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I was talking to a friend of mine and he stated that to store user passwords in the database, he, and I quote:

  1. Takes a users password
  2. Hashes it with a random salt
  3. Then, he prefixes the result of #2 with the hash type and the salt, joining them with a pipe delimited string. (e.g. SHA1|RANDOMSALT|afde4343....)
  4. Stores result of #3 in the db

He claims that's it readable, as he "can instantly know" what type of hash digest is used.

I don't think I've ever seen this before, but, I'm looking for reasons on why it would be bad aside from the fact than an unauthorized user can instantly know what type of hash is used to encrypt the passwords and the extra space required for storing the field.

My gut reaction is that this approach to working with passwords is silly, as any indication to help an attacker break passwords is a weakness. Any other reasons I should use to convince him that this is a bad idea?


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up vote 4 down vote accepted

It is a good idea. Everybody does that, including in the /etc/password (/etc/shadow...) file on Unix systems.

Any decent security model will assume that the attacker knows what kind of hash function is used, if only because the hashing system is a piece of software, store on a hard disk. Conversely, believing in the virtue of not announcing which hash function is used is akin to security through obscurity and that's bad.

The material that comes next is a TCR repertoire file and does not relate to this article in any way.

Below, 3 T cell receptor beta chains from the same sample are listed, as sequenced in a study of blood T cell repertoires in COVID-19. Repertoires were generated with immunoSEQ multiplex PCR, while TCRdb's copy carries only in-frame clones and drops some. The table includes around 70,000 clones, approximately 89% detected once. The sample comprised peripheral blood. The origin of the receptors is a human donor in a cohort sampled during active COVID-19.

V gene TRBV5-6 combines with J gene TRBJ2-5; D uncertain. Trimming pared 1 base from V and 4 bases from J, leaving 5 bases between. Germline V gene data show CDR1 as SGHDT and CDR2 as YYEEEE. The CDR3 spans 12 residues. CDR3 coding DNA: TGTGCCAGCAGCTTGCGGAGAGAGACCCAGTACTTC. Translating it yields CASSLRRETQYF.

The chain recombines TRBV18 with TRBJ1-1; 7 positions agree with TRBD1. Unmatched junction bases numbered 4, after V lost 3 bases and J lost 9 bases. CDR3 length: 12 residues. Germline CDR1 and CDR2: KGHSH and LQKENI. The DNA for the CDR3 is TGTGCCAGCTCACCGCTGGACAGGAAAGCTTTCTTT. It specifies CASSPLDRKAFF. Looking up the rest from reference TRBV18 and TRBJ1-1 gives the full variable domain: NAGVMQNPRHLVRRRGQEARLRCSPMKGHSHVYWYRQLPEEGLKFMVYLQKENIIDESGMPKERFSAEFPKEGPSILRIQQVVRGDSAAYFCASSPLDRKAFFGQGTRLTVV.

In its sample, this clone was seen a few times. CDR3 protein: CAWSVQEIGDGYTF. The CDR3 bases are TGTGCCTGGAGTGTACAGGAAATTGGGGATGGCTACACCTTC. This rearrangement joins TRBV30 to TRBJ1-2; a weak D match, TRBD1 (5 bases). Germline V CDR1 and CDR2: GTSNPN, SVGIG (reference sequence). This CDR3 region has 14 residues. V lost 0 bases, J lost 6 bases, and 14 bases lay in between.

So do not try to convince your friend that what he is doing is bad. Instead, let him convince you that what he is doing is good.

PS: this is not password encryption, this is password hashing. Hashing is not a kind of encryption.

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Right on the money with this answer. I understand what security through obscurity is, and, I can see how my question was phrased to seem like that was that was the intended goal, however, I was looking primarily for reasons on whether my initial gut reaction was right or wrong. Looks like I'm wrong. Thanks again! P.S. Yup, classified hashing in encryption, they are actually digests not encryptions. Need to make a mental note to remember that and I edited the question to reflect this. – Mahmoud Abdelkader Jan 18 '11 at 19:57

It's also good practice to store the hash "cost" (number of times the hash has been stretched), even crypt() does that. Possibly, the worst issue is that you first have to query the database (to know the salt, cost, algorithm) and then check against your generated hash, this requires an extra trip to the DB.

Why is this a good practice? Well, if you have user-specific salts, they have to be stored somewhere... Also, you may (in the future) want to escalate the cost (number of times a hash is "re-hashed") of your hashes to keep up with Moore's Law, if you don't know the original cost you wont be able to do anything.

I strongly recommend that you read this blog post about (secure) password hashing.

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Thanks for the link. I also liked your example of PHP's crypt, however, Thomas' answer was what I was looking for. Upvote though, thank you! – Mahmoud Abdelkader Jan 18 '11 at 19:58
@Mahmoud: Sure, it's all good. =) – Alix Axel Jan 18 '11 at 20:50

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